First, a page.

Spiral Candle Holder 

The myth. Village blacksmith to the rescue! We’ve got an “app” for that.

“We should allow our daughter to visit with that nice neighbor boy, completely unsupervised, and with no time limit” — said No Parent Ever. We don’t care how far back in time you go.

Concerned Colonial Era parents gripe good-naturedly with the local blacksmith (after the usual Good Day To Ye, Sir, and Horse-Related Chat):

“We don’t know what to do. Could you fast-forward in time, invent computers, the internet, and smart phones with parental control apps so we can monitor our young people without having to step away from other tasks?”

“No… but what I can do is twist this piece of iron around just so, stick a cork in the base so you can raise or lower it according to your trust level, and there you have it.”

“You’re a genius, Robert. You should call it the Courting Candle holder.”

Another perspective.

This practical and beautiful candle holder design was brought to the New World by German blacksmith immigrants (thanks, Chicago Tribune). Bees and beeswax came along with our intrepid early settlers, too!

So Colonial candles were originally softer tallow, not beeswax. Early candles were formed by dripping the wick into melted tallow until the candle formed by layers. The spiral holder also kept the candle from falling over. But candles were labor-intensive and tallow candles were smelly, and households were often lit with pine knot torches, originating with both Europeans and native Americans (thanks Revolutionary War Journal) and later, with oil lamps.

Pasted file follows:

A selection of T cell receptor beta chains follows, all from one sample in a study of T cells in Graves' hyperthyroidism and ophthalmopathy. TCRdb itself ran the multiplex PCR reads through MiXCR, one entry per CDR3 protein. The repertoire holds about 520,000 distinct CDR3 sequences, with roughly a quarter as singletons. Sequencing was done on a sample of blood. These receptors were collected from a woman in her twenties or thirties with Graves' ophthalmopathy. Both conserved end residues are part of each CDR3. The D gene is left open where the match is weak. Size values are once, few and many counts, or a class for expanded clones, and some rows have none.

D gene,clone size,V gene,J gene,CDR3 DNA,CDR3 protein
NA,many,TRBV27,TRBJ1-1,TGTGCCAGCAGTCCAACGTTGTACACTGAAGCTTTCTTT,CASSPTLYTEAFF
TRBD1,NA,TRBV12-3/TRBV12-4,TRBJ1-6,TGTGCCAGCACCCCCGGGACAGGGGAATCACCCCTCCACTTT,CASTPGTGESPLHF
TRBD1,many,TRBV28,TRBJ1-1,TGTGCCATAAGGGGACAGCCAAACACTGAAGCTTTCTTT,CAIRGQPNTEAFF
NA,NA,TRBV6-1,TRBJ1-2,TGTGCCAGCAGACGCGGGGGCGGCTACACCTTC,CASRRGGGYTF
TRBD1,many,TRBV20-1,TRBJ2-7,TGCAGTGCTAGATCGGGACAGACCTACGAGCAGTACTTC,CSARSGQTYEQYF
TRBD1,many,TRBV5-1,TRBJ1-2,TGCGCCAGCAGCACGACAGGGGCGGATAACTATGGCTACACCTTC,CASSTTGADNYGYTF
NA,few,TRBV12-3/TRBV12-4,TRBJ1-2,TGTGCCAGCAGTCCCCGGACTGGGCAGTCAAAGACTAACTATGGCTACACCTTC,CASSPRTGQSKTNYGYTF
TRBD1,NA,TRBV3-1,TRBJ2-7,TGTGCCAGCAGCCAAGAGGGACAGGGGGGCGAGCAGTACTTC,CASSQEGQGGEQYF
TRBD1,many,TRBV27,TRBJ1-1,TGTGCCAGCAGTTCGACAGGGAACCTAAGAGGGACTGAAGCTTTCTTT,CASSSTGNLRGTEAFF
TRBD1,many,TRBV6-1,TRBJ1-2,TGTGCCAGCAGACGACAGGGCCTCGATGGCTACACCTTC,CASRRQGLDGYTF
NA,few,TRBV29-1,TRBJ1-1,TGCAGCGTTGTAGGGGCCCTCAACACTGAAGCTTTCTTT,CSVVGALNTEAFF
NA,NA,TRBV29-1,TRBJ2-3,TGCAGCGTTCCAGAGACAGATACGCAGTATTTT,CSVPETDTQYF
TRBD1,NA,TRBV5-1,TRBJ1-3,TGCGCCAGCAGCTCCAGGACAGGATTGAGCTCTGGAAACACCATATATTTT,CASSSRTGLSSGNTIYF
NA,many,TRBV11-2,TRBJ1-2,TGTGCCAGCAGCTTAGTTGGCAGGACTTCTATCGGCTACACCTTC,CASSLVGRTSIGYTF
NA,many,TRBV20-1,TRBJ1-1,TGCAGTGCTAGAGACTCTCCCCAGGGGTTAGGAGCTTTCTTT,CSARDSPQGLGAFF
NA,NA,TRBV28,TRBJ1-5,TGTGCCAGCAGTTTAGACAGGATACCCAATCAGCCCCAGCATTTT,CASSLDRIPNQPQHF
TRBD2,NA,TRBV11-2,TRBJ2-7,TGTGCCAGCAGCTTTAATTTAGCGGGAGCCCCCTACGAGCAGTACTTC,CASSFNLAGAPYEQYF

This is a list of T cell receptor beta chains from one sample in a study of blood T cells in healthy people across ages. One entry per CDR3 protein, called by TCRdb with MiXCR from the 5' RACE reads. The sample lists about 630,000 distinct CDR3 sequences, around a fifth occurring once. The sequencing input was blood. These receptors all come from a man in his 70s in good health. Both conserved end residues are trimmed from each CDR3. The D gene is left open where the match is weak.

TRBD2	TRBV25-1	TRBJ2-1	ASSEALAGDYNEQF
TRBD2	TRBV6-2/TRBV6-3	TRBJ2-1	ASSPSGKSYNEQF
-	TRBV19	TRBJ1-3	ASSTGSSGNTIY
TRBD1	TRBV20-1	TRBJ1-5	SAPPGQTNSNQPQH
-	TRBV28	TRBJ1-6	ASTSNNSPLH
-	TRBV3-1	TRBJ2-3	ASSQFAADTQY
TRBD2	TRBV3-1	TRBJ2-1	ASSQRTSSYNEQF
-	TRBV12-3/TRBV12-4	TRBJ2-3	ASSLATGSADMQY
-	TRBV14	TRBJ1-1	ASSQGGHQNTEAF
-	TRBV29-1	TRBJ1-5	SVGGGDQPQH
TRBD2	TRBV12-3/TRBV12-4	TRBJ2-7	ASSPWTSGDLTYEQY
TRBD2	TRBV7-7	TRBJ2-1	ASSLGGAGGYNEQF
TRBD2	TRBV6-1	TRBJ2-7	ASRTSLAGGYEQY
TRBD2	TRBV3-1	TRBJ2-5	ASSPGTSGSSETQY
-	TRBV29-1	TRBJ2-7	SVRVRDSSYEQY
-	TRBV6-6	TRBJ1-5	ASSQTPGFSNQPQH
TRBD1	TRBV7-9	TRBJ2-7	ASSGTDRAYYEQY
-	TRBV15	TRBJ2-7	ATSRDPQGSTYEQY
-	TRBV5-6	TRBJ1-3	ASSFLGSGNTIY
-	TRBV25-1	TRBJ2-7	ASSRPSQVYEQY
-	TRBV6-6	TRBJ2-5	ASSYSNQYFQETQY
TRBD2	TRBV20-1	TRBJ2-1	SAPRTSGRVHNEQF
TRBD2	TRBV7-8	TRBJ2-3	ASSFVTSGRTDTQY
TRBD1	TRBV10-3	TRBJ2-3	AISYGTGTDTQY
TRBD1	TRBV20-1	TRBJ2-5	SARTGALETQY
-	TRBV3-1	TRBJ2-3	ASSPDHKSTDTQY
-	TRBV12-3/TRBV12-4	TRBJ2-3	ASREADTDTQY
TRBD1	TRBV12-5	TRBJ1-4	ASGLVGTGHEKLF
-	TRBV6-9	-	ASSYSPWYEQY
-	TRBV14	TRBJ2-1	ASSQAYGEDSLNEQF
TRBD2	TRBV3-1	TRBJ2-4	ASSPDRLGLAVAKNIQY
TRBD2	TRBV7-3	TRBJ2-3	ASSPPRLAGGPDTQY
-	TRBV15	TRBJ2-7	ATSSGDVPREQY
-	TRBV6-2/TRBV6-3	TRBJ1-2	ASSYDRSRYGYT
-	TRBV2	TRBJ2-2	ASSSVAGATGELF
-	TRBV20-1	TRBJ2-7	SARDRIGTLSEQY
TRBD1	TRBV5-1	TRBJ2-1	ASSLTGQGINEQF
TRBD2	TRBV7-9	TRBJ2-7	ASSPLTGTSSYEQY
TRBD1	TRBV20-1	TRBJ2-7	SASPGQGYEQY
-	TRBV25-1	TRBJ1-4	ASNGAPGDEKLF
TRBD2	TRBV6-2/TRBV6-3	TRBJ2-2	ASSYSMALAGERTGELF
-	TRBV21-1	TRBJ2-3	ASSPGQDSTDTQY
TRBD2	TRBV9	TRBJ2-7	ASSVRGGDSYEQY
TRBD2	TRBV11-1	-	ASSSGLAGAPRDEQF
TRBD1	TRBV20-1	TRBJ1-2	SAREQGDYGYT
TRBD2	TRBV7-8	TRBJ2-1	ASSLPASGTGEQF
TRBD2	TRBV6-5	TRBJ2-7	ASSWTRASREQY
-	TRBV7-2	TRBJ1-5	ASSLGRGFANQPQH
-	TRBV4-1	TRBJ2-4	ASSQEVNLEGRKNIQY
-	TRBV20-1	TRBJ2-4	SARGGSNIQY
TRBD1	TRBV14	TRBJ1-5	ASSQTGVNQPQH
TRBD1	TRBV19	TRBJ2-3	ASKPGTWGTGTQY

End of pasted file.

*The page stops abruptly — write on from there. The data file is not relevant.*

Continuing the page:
Prosperous homeowners treated themselves to neat wick trimmers and beautiful candles formed with candle molds.

But our fretful Colonial parents were likely using the oldest tools of all — instilling a sense of personal responsibility in their young’uns and paying close attention to them.

Either way, Colonial life succeeded on the strength of human ingenuity and collaboration in a way that is hard to imagine now. And that spiral candleholder design is as eye-catching today as it was in Colonial days.

Come visit Warren Heritage Society to see more handmade tools and take a walk through history with us!